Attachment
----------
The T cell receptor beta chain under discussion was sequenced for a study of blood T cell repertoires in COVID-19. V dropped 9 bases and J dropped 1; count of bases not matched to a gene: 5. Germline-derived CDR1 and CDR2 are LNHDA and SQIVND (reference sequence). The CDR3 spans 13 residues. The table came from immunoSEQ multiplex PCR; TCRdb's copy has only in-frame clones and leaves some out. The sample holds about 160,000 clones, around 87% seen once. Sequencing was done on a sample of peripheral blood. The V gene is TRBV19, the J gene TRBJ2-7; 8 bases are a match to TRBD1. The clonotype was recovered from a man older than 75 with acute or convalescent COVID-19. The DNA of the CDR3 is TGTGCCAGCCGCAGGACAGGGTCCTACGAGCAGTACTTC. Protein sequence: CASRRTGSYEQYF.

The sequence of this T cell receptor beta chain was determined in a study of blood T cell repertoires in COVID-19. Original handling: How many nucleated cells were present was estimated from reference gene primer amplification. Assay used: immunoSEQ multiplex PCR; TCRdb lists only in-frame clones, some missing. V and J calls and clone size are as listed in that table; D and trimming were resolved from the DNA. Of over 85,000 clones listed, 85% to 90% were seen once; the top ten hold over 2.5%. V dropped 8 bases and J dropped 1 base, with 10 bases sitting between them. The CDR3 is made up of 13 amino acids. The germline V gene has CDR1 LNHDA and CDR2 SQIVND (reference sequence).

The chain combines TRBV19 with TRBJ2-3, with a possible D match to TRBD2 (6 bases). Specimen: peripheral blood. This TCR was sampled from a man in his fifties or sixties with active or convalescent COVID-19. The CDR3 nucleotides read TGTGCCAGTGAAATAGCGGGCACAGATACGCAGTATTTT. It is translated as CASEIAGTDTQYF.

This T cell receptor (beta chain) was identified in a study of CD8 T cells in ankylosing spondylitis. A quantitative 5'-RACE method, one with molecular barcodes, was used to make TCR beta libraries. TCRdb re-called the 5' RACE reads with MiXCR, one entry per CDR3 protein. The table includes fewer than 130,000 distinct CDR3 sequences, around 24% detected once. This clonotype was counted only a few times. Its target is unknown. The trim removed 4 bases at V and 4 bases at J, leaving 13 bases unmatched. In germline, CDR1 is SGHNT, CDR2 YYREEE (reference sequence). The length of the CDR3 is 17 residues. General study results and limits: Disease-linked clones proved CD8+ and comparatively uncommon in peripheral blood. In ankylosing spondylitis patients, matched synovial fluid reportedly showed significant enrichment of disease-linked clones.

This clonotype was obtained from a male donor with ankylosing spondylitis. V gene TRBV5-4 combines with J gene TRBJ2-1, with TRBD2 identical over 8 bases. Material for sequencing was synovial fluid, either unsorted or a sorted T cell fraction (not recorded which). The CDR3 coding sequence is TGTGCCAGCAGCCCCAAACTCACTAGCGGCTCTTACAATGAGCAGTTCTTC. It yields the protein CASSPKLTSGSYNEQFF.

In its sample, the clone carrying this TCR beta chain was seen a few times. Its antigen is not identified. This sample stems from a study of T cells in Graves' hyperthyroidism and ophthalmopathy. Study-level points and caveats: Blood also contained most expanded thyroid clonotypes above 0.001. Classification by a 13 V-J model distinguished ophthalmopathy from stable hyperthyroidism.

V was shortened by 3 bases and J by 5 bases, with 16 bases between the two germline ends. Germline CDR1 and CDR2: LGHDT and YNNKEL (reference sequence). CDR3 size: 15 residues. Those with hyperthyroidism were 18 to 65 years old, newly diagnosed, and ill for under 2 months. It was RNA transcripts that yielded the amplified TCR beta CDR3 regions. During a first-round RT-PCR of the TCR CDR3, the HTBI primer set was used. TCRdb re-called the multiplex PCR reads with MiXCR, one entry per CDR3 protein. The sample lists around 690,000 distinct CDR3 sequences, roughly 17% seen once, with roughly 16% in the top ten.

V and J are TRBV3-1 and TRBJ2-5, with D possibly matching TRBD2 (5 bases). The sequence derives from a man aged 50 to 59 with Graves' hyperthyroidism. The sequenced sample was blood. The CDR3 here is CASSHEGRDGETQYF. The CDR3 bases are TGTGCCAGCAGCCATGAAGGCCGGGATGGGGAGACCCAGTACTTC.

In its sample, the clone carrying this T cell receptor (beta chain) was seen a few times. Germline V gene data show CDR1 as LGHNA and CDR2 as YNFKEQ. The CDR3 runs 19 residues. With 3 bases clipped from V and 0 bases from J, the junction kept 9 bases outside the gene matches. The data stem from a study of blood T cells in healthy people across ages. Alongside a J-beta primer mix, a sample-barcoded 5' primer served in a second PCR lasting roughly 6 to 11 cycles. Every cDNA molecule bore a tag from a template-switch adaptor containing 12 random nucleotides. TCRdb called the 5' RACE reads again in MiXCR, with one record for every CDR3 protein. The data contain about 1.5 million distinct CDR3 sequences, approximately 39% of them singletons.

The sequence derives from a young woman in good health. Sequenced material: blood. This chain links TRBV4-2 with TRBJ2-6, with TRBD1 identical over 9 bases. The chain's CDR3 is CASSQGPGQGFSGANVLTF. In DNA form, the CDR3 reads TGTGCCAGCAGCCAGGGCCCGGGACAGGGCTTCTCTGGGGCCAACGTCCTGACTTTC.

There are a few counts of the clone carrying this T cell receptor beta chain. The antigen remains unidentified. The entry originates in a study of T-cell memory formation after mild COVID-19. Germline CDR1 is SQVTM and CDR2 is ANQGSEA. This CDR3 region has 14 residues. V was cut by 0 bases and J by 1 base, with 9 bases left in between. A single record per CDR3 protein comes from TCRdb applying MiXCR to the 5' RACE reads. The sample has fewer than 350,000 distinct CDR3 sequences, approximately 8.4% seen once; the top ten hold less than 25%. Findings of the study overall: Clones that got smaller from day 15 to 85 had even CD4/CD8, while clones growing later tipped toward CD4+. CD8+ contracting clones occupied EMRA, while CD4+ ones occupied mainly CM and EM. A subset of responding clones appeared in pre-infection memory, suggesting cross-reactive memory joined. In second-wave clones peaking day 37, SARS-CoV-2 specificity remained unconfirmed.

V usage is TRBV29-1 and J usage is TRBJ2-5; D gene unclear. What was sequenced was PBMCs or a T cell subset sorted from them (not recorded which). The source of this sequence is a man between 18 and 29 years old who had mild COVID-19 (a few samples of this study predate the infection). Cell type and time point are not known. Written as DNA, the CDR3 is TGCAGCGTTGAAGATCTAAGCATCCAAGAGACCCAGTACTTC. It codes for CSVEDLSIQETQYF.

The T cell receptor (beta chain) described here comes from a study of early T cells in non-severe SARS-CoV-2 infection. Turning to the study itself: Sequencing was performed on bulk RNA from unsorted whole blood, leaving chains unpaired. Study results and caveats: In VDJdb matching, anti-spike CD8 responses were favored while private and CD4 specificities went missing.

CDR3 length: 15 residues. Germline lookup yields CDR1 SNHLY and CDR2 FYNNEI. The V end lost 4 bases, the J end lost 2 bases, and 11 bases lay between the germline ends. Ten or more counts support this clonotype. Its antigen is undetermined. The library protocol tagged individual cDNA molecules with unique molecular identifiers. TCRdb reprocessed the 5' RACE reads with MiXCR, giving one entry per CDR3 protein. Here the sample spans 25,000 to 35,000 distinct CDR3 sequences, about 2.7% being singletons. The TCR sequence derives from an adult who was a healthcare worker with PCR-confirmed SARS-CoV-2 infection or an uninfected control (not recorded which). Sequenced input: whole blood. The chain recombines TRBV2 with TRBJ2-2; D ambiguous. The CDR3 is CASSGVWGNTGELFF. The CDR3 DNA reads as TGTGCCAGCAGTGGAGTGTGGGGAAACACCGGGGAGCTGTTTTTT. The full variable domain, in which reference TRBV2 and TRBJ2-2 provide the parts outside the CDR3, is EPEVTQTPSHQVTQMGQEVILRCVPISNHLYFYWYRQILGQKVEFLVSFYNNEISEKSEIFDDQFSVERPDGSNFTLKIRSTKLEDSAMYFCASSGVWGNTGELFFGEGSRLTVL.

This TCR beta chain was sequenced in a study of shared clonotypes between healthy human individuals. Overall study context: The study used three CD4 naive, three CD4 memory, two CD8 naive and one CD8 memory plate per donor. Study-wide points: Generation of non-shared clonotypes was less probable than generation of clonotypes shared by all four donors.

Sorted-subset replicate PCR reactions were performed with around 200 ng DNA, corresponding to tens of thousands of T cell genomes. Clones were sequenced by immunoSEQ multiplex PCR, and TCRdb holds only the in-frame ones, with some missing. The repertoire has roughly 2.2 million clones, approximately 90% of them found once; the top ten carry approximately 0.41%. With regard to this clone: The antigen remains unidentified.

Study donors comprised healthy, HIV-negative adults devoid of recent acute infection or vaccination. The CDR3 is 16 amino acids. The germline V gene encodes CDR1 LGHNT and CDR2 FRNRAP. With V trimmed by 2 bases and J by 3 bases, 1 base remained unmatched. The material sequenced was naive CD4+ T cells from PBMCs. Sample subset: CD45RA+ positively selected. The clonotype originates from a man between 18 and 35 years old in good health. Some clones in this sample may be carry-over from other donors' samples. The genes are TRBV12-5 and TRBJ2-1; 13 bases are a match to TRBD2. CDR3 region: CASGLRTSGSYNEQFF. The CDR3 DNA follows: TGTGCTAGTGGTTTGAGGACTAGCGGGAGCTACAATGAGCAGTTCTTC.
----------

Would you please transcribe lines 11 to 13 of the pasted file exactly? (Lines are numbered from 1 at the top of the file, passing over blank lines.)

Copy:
There are a few counts of the clone carrying this T cell receptor beta chain. The antigen remains unidentified. The entry originates in a study of T-cell memory formation after mild COVID-19. Germline CDR1 is SQVTM and CDR2 is ANQGSEA. This CDR3 region has 14 residues. V was cut by 0 bases and J by 1 base, with 9 bases left in between. A single record per CDR3 protein comes from TCRdb applying MiXCR to the 5' RACE reads. The sample has fewer than 350,000 distinct CDR3 sequences, approximately 8.4% seen once; the top ten hold less than 25%. Findings of the study overall: Clones that got smaller from day 15 to 85 had even CD4/CD8, while clones growing later tipped toward CD4+. CD8+ contracting clones occupied EMRA, while CD4+ ones occupied mainly CM and EM. A subset of responding clones appeared in pre-infection memory, suggesting cross-reactive memory joined. In second-wave clones peaking day 37, SARS-CoV-2 specificity remained unconfirmed.

V usage is TRBV29-1 and J usage is TRBJ2-5; D gene unclear. What was sequenced was PBMCs or a T cell subset sorted from them (not recorded which). The source of this sequence is a man between 18 and 29 years old who had mild COVID-19 (a few samples of this study predate the infection). Cell type and time point are not known. Written as DNA, the CDR3 is TGCAGCGTTGAAGATCTAAGCATCCAAGAGACCCAGTACTTC. It codes for CSVEDLSIQETQYF.

The T cell receptor (beta chain) described here comes from a study of early T cells in non-severe SARS-CoV-2 infection. Turning to the study itself: Sequencing was performed on bulk RNA from unsorted whole blood, leaving chains unpaired. Study results and caveats: In VDJdb matching, anti-spike CD8 responses were favored while private and CD4 specificities went missing.